If Mr Trump instructs Mr Rosenstein to dump Mr Mueller, it would evoke memories of 1973, when two top Justice Department officials, Mr Elliott Richardson and Mr Bill Ruckelshaus, resigned rather than obey then President Richard Nixon's order to fire Mr Archibald Cox, the special prosecutor conducting the Watergate investigation. "Ruddy never spoke to the president regarding this issue", Spicer said.
Democratic Sen. Ron Wyden of OR aggressively asked Sessions about suggestions arising from Comey's testimony last week that there was something "problematic" about his recusal. "If there were good cause, I would consider it". "I think it'd be a disaster".
House Speaker Paul Ryan told reporters Tuesday any talk about Trump wanting to rid himself of the special investigator amounts to "rumour".
High-profile supporters of President Donald Trump are turning on special counsel Robert Mueller, the man charged with investigating Russian interference in the USA election and possible collusion with Trump's campaign.
He has always been widely respected by many in Washington from both sides of the aisle, with many lawmakers praising Deputy Attorney General Rob Rosenstein's pick.
Now, Trump could order Rosenstein to fire Mueller. There, the job would first fall to the person who appointed Mueller, Deputy Attorney General Rod Rosenstein, because Attorney General Jeff Sessions has recused himself from involvement in the probe. Still, Gingrich said any special counsel with an agenda can "all of the sudden find something procedural and technical to latch onto".
Members are using the event as a chance to grill Rosenstein about other topics, including the firing of FBI Director James Comey, the investigation into Russian meddling in last year's election and Rosenstein's decision to tap Mueller as special counsel.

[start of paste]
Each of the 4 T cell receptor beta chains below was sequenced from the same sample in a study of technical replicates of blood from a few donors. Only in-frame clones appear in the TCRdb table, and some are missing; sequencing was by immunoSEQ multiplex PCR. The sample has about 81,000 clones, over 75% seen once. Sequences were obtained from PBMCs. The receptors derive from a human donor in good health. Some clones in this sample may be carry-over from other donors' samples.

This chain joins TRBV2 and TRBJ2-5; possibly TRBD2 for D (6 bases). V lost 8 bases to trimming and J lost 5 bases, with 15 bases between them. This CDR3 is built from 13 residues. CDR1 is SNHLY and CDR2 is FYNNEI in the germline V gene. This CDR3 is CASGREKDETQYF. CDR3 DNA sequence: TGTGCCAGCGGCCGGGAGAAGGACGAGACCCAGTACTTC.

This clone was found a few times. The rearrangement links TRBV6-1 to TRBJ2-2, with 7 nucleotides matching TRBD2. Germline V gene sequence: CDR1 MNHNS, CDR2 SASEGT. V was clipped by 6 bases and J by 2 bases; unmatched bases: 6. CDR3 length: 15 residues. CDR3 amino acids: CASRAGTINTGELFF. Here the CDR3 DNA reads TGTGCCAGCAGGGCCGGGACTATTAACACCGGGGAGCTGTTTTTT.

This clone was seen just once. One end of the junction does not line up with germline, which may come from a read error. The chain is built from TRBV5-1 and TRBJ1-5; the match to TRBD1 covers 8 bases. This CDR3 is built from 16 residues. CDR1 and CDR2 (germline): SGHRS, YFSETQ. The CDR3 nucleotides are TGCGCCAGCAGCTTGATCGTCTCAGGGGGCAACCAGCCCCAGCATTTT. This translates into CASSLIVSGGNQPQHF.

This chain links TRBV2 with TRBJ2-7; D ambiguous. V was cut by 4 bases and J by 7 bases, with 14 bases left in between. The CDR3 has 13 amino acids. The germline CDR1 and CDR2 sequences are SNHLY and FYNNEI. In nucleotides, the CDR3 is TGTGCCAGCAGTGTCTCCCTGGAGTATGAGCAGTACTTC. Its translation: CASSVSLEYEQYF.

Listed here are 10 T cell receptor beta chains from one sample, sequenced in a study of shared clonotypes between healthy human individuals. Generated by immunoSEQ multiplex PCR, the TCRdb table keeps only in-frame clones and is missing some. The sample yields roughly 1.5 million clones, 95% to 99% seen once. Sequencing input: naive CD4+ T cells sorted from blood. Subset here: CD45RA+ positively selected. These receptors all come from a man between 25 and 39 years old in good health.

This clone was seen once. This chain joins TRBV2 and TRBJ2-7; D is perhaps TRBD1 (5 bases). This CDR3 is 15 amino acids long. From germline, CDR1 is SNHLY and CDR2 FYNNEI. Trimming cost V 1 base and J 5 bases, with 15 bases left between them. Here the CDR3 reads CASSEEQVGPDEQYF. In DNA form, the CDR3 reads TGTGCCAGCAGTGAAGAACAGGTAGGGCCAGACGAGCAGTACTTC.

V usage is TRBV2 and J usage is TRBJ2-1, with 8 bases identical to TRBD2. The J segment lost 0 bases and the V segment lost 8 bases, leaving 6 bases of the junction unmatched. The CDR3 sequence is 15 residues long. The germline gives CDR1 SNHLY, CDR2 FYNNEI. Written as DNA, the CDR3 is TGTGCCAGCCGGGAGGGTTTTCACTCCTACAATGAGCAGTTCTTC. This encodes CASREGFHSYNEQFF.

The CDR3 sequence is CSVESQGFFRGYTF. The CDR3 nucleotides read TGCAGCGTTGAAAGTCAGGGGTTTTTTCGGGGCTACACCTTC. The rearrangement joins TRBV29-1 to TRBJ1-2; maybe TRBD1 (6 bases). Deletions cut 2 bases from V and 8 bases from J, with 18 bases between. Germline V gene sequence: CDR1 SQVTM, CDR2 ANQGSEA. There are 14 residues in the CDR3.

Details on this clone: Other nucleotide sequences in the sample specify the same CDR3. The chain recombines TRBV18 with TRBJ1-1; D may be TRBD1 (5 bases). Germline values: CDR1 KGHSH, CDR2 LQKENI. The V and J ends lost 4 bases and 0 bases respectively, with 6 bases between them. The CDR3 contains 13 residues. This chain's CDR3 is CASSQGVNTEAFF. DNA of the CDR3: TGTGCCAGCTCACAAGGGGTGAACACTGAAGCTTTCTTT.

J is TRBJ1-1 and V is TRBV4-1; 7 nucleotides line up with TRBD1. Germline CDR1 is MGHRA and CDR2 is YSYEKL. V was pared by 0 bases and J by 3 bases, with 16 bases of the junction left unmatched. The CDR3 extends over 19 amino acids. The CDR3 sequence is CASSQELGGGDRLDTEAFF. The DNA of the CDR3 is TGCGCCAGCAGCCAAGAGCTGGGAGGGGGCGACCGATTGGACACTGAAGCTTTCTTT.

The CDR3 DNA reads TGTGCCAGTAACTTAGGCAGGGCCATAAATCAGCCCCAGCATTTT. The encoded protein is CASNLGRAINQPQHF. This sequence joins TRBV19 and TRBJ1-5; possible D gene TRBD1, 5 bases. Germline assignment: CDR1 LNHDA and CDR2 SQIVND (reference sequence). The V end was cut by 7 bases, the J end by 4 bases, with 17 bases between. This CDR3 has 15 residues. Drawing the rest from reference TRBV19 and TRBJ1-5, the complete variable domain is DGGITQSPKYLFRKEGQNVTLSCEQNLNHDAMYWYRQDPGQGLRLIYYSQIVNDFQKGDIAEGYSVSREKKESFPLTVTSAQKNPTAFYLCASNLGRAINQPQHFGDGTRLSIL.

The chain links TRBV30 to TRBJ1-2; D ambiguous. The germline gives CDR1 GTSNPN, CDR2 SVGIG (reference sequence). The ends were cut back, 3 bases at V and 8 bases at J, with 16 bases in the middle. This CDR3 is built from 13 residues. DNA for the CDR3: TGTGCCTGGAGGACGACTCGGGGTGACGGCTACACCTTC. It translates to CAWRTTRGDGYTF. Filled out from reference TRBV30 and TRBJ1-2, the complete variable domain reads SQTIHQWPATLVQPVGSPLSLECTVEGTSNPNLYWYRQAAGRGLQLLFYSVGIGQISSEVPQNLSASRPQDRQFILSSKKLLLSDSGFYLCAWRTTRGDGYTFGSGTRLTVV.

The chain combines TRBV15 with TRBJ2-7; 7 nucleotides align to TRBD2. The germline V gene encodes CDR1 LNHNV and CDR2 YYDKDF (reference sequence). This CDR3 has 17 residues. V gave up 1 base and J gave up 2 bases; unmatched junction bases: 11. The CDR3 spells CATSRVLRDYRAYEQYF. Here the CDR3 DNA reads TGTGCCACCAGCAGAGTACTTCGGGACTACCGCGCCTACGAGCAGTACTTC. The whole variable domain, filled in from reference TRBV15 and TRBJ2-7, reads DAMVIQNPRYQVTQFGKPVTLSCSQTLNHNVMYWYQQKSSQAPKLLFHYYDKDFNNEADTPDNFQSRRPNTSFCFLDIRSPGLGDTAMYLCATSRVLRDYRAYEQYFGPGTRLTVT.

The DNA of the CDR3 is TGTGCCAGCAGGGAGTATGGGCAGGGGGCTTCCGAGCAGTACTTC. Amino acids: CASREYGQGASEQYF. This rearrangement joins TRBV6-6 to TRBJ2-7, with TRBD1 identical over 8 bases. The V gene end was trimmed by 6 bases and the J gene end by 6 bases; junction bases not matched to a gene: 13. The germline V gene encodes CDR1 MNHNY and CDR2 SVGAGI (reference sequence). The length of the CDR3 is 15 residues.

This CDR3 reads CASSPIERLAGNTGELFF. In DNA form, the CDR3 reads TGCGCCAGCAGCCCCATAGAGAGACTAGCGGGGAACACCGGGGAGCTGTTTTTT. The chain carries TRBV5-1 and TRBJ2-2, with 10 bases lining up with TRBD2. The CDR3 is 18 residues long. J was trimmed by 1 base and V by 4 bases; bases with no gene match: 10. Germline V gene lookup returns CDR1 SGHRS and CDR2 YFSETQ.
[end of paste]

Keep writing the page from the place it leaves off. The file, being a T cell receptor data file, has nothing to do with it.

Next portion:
Trump policy to take harder line on Cuba
Trump said throughout the 2016 campaign that he was willing to rollback diplomatic relations with the communist regime in Cuba. Jorge Duany is director of the Cuban Research Institute and professor of anthropology at Florida International University .
Sens. Jeanne Shaheen and Patrick Leahy say Sessions should be responsible for answering questions in a public hearing about his policies.
Both Rosenstein and Sessions are testifying Tuesday on Capitol Hill. "You are not the witness we were supposed to hear from today".
Democratic senators have seized on the possibility of a third meeting to suggest that Sessions has not been forthcoming about the extent of his communications with the ambassador.
Whether Trump can tolerate a free-ranging investigation, directed by Mueller, that could raise questions about the legitimacy of his Electoral College victory, the topic that most sparks his rage, will be a critical test for a president who has continued on Twitter and elsewhere to flout the advice of his staff, friends, and legal team.
Earlier this week, Newt Gingrich reportedly told radio host John Catsimatidis that Congress should "abolish the independent counsel".
"When the day comes that our country can not rely on people to deliver the truth about whatever the subject is from positions of great authority and great reputations, like Mueller, and if we just dismiss those as not being able to deliver us the truth about an issue, we've got more problems than we think we have", Womack said. "I always speak for myself and not the President".
"I think it would be a mistake to fire Mueller, but I also think the basis of his investigation is flim-flam", he said. Susan Collins, R-Maine, asked Rosenstein during an open Senate Appropriations subcommittee hearing what he would do if Trump asked him to fire Mueller.